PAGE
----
George R. Stewart, as he often does for his readers, took me places I had only dreamed of when I was a lad.  Stewart’s emphasis on Earth and its ecosystems encouraged me to become a ranger; and I did that for both one state park system and the National Park Service.  Stewart’s Whole Earth vision, describing Earth from space in Ordeal By Hunger, Storm, and Earth Abides, encouraged me to seek work with NASA.  Fortunately – thanks to Mary Valleau of NASA who had also worked for the NPS, and her boss Garth Hull – I was hired as a NASA “Aerospace Education Specialist” – a traveling field educator who helped teachers, students, and communities learn about STEAM – the social and natural science, technology, engineering, art, and math required for spaceflight.  I worked at AESP for nearly ten years, first as State Representative for Southern California and Arizona; then as SR for Nevada and Montana.  (I have a Secondary Credential, BA and MA, and worked as a teacher on secondary and college levels.)

There’s a book in that work.

It was wonderful to work with students and teachers.  And working with astronauts and scientists to help develop educational material to teach about their missions was a milestone of my teaching career.  There were many adventures – one thing we did was to go to Johnson Space Center to learn about upcoming missions, which included going through some small sample of astronaut training.  So I practiced docking the shuttle to MIR station; and road along on the high-fidelity shuttle lift-off, abort, and landing simulator.  That was an E ticket ride.  I also met many of the Astronauts, including Barbara Morgan who was the first Mission Specialist with a teaching background. Barbara opened the door to space for teachers; several others have since gone up, full astronauts; two were  spacewalkers.  (Later members of the program would be known as Educator Astronauts)

But one of the most memorable encounters happened in the summer of 1997 at a bar near Johnson Space Center.  The 40 or so of us in the program were at the Center to be educated about the upcoming International Space Station construction and missions.  There were many briefings by Astronauts and astronaut crews who were to be involved.  William “Shep” Shepard, who was to be Commander of Expedition I – the first manning of the ISS – spoke at JSC; then invited those of us who were interested to meet him at the legendary Outpost, an Astronaut and scientist watering hole for 30 years. (You’ve seen the place if you’ve seen Space Cowboys.)

Only a few of us went.  I sat next to a very quiet man, who I didn’t know, and who had come there with Shep Shepard. I asked him how he knew Shepard.  “I’m Sali,” he said, “The first Uzbekistani Cosmonaut.  I go up on the Shuttle in January.”  After I got over the surprise, I decided to try out some high school Russian on him.  But he insisted on English:  “Shep said if I want to learn English I should go to a bar.”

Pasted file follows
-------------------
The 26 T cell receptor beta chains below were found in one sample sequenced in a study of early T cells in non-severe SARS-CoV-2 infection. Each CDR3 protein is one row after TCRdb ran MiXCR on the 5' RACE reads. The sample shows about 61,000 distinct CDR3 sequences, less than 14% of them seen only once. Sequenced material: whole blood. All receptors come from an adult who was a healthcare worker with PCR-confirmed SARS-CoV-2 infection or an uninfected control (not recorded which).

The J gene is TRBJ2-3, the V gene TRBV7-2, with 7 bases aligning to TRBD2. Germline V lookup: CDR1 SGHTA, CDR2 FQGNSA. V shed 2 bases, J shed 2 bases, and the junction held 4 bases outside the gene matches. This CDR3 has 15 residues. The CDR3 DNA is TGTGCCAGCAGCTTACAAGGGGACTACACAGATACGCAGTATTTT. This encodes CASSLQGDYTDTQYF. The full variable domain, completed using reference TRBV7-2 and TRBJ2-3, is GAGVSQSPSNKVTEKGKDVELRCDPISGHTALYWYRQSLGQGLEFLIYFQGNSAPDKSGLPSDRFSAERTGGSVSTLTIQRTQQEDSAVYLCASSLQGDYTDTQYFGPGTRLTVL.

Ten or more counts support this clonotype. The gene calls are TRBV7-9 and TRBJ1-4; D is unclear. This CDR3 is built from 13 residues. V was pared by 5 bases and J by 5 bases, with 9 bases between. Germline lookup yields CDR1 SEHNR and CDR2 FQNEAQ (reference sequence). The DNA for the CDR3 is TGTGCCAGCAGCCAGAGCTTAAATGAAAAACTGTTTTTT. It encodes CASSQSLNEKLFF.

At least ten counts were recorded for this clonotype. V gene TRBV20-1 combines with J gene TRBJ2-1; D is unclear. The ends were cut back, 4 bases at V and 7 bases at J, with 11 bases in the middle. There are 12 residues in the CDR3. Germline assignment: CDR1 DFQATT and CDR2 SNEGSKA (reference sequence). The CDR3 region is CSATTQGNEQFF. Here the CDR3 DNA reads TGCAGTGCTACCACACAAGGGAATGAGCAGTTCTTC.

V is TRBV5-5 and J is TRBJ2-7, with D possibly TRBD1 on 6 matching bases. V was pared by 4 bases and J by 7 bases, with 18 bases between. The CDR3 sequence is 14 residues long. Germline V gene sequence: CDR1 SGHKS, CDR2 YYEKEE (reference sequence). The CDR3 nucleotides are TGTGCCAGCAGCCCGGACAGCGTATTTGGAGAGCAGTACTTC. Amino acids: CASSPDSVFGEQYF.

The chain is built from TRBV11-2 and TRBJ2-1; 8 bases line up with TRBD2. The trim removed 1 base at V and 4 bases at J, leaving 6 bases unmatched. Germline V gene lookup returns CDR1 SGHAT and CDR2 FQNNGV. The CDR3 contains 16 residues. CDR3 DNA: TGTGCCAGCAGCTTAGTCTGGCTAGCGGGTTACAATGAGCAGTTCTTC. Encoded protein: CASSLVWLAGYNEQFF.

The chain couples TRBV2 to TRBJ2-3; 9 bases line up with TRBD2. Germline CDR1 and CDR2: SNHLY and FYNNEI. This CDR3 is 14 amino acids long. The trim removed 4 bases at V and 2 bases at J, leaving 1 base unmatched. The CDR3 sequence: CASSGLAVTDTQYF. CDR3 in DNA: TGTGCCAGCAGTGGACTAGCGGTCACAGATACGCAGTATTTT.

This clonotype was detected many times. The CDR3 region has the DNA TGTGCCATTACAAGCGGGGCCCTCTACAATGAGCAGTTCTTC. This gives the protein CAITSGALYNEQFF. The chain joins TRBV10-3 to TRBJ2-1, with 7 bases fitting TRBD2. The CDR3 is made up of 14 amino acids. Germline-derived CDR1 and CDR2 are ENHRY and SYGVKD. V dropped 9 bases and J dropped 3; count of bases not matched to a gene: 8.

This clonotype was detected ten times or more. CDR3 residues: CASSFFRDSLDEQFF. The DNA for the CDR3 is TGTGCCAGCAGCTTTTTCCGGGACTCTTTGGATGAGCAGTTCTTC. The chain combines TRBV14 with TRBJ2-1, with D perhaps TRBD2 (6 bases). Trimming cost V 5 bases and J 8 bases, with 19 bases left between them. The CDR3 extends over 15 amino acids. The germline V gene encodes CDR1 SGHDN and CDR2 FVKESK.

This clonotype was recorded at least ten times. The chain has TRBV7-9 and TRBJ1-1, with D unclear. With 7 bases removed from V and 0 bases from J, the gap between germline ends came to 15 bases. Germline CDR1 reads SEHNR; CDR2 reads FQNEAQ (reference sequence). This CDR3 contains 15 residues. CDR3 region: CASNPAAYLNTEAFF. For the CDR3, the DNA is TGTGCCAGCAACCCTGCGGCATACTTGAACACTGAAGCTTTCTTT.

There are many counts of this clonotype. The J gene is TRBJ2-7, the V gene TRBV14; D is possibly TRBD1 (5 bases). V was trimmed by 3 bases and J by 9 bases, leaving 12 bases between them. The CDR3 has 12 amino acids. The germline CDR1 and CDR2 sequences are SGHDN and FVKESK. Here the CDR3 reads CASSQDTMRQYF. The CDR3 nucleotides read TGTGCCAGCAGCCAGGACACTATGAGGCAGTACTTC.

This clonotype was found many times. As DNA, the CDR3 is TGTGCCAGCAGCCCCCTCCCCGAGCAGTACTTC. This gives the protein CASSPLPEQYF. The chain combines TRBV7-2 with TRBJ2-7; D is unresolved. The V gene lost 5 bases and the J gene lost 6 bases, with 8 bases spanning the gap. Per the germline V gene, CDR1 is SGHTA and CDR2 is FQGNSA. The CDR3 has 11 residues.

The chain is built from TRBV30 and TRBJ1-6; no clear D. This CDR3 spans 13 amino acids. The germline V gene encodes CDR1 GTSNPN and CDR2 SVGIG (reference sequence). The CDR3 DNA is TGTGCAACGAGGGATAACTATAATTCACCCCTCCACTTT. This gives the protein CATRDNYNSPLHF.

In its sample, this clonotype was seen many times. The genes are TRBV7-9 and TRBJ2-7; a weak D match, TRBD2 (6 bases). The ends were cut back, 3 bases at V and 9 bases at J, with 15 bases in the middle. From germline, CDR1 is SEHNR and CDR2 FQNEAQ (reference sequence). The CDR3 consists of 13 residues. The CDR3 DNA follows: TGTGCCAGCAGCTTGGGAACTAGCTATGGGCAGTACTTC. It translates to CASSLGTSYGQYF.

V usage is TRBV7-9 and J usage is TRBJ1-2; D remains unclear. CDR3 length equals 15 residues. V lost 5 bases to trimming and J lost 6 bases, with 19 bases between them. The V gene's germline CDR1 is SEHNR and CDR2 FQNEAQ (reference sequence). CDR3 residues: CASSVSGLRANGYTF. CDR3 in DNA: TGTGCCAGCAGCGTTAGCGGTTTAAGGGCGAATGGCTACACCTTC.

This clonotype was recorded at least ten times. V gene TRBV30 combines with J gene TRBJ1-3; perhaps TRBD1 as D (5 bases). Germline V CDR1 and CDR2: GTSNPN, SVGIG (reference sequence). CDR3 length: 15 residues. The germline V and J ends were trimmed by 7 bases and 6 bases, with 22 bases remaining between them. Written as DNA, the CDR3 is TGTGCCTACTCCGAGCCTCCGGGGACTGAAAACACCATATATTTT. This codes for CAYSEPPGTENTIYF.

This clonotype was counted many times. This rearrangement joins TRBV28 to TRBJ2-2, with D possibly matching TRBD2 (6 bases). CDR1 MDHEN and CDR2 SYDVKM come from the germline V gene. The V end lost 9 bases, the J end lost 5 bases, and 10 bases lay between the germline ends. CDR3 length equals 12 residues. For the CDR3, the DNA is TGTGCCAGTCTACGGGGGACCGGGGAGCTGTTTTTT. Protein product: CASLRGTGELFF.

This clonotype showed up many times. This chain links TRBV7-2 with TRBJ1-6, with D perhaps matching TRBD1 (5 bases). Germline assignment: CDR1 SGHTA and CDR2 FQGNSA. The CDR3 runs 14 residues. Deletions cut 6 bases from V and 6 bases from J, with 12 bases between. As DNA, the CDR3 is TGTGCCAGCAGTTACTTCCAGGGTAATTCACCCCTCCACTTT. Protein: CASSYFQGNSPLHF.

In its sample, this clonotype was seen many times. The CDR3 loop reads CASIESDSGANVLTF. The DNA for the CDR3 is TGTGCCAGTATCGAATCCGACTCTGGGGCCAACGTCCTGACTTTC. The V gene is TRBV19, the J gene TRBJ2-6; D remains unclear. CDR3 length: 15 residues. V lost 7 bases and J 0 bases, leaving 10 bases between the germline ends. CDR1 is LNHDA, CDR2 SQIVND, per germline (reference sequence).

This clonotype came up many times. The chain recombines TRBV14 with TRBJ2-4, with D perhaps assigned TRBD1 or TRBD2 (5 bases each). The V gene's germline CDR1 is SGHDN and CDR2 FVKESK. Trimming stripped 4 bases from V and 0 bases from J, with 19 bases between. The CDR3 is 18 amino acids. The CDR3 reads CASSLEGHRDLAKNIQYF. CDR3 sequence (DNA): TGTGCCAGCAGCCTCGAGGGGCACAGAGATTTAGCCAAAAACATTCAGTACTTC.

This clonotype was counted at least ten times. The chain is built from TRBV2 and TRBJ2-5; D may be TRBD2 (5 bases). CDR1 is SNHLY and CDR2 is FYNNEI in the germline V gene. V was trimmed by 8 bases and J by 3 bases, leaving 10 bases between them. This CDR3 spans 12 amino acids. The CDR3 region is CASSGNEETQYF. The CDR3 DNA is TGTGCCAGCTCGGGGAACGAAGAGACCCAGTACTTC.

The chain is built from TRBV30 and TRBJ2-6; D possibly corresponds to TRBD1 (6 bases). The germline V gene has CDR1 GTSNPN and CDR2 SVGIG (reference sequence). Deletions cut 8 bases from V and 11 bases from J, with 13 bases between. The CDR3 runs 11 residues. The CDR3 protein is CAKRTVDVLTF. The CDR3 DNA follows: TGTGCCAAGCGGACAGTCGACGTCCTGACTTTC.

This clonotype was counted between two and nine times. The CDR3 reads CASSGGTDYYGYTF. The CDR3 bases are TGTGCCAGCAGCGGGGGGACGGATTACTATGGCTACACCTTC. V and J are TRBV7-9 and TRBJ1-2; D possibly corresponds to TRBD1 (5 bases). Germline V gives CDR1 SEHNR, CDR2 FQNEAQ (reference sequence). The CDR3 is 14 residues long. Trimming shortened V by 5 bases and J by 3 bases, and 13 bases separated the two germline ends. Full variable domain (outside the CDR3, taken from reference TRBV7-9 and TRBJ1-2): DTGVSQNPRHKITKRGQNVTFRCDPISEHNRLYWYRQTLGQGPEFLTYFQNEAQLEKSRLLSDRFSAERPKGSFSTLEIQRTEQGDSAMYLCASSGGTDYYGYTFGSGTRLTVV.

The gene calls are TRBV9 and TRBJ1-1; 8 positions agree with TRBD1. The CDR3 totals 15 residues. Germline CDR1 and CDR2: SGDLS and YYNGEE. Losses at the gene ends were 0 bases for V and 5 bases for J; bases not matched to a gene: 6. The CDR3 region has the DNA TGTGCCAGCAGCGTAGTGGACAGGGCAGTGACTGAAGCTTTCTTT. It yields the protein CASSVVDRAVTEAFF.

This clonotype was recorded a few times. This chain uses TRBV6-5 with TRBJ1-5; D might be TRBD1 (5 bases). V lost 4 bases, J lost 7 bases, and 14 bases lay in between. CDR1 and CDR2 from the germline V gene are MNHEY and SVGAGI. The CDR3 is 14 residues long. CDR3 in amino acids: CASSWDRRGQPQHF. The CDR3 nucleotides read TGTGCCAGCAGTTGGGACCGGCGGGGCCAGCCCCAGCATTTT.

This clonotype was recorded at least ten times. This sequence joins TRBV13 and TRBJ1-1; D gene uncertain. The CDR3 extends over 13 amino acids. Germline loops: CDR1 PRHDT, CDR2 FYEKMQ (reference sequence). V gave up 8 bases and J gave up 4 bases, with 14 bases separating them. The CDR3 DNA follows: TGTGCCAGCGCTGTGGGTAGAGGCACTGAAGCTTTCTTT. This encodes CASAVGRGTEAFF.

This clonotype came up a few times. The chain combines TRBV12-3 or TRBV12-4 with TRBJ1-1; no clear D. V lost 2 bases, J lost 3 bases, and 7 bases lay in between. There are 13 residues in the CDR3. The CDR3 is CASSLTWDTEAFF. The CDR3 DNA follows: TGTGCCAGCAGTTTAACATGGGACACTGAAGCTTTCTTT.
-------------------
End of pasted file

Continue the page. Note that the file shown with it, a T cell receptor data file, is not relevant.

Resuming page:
“Well, then – can I buy you a beer?”

“Yes.”

And so I did.

The rest of the evening we listened to Shepard, a former Navy Seal, explain why we will not get to Mars without the Russians.  “I used to fight these guys,” he said, “but when it comes to long-duration space exploration they’ve written the book.  We need to work with them.”  We went back to our hotel, they went back to the Astronaut quarters.  I’d like to think that evening, and that beer, put a small stone in the cathedral of mankind.

Later that summer, I had the chance to work with high school students from the former Soviet Union.  One of the girls was from Uzbekistan.  “Sure.  Sali.”  “You know Sali?” she asked, in a wondering voice.  “Bought him a beer.”  My stock went very high; hers went higher with her companions.

Sali went up the next January; then went again, to spend nearly six months on the International Space Station. Click on the photo for more information:

220px-SharipovSalizhan Shakirovich Sharipov Салижан Шакирович Шарипов

All that from doors George R. Stewart opened.

I sometimes think of Sali, and his space explorer colleagues, looking out at Earth from orbit, and seeing the state of Nevada from space looking just like GRS described in Ordeal By Hunger – long before anyone had seen or photographed it. In fact, I was later to send up that passage, and ask Astronaut Ed Lu to photograph it from space – a way of honoring my old mentor GRS.

The Outpost, in a way, also reflected GRS’s work.  In East of the Giants and Earth Abides, fires sweep through to provide closure to the tale.  And thus it was with the Outpost:  In 2010, after a landlord threatened the long-time owners, a mysterious fire burned it to the ground.  Like Pancho’s Happy Bottom Riding Club at Edwards Air Force Base, the mythical Judith Godoy’s ranch, and the post-apocalyptic University of California at Berkeley, the Outpost passed into legend.  But it had done its job well.  Certainly it did so, on the night that, inspired by George R. Stewart, I bought Cosmonaut Sali a beer.

outpost-tavern-fire

George R. Stewart, 1948: Taking Stock

By 1949, George R. Stewart was successful beyond any possible imaginings he might have had in the early 1930s.  In those days, early in his writing and professorial career, he seemed stuck in a low-level academic position, held there by a particularly unpleasant English Department Head who had taken a dislike to him.  His only books were the sort of composition books expected of English professors – one on the Technique of English Verse, another on English composition.  His marriage was a great success – Ted (Theodosia) Stewart supported him as his best friend, and encouraged him to keep at the writing.  Although he would not have won any awards as parent of the year, his children were doing acceptably.